Appu can help users keep track of the following information:

  • Password reuse.  Have I reused the same password across multiple sites?  If so, on which sites have I used the same password?
  • Privacy footprint.  Which sites have a copy of my full name and address (or other information)?  What specific information have I provided to those sites?
  • Password strength.  Have I used a weak password for my online bank account? (Or other Web site)
  • Password stagnancy. When was the last time I changed my password on a particular site?

In addition to the pop-up information that users see, as above, Appu also provides reports to allow users to keep track of answers to these questions.  The figures below show two examples of this.  The figure on the left shows the privacy footprint page, where a user can see which sites have stored personal information (e.g., name, email address); the figure on the right shows more detailed information, such as the last time a user changed his or her password.  That report also tells a user how often they’ve visited a site—therefore, Appu can help you figure out that even though you’ve only visited a site once, that site is storing sensitive information, such as your credit card number (hopefully spurring you to go clean up your personal information on that site).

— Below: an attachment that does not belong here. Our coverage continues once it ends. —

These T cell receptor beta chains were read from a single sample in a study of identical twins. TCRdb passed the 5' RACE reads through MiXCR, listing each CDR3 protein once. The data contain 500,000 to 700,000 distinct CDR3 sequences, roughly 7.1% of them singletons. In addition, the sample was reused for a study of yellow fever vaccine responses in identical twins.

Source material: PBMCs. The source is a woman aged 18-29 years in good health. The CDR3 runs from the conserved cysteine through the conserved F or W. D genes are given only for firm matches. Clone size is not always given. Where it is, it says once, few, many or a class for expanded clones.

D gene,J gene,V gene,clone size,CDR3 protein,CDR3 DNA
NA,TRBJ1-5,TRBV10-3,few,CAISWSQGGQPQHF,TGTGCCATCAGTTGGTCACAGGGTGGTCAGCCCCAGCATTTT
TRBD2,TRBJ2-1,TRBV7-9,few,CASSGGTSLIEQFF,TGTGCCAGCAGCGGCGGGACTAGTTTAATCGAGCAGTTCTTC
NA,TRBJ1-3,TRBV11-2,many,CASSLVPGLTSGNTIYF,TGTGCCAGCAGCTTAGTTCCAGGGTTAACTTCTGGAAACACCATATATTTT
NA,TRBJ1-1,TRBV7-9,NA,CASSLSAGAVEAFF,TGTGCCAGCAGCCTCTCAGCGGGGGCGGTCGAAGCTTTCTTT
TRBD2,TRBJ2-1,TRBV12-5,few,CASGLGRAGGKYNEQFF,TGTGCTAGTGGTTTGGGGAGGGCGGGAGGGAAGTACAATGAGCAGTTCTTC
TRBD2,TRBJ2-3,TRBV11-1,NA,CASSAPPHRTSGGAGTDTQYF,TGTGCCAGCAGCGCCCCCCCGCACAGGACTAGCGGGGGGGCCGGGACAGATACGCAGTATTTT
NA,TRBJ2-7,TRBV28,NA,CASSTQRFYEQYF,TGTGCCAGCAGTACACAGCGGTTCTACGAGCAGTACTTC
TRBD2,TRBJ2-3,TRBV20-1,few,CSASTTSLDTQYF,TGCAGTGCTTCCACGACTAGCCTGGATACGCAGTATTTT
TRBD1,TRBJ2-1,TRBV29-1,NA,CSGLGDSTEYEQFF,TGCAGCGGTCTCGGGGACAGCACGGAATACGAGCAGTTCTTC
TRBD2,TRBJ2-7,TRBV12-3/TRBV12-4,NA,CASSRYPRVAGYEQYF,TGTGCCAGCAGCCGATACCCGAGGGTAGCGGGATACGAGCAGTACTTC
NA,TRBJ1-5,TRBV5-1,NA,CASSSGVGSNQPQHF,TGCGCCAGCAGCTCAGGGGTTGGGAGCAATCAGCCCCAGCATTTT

appu-footprint
appu-report

Our hope is that Appu will help users better manage their online privacy footprints, thereby better managing the risks that they potentially expose themselves to through password reuse.

We initially released Appu through a private alpha release, to about ten close friends.  Even in this small sample size, we can observe interesting aggregate behavior.  Users are far more cavalier about their personal information than we expected.  For example, we have observed the following behaviors:

  • Although users are less forthcoming with their credit card information, they are surprisingly forthcoming about what one might otherwise think is private information, such as religious views.
  • People often share passwords across “high-value” (e.g., Amazon) and “low-value” (e.g., TripIt) sites.
  • Many users have revealed personal information (e.g., address, credit card information) to sites they rarely visit, or have visited only once.
  • Several users had weak passwords on their banking sites that could be cracked in less than one day.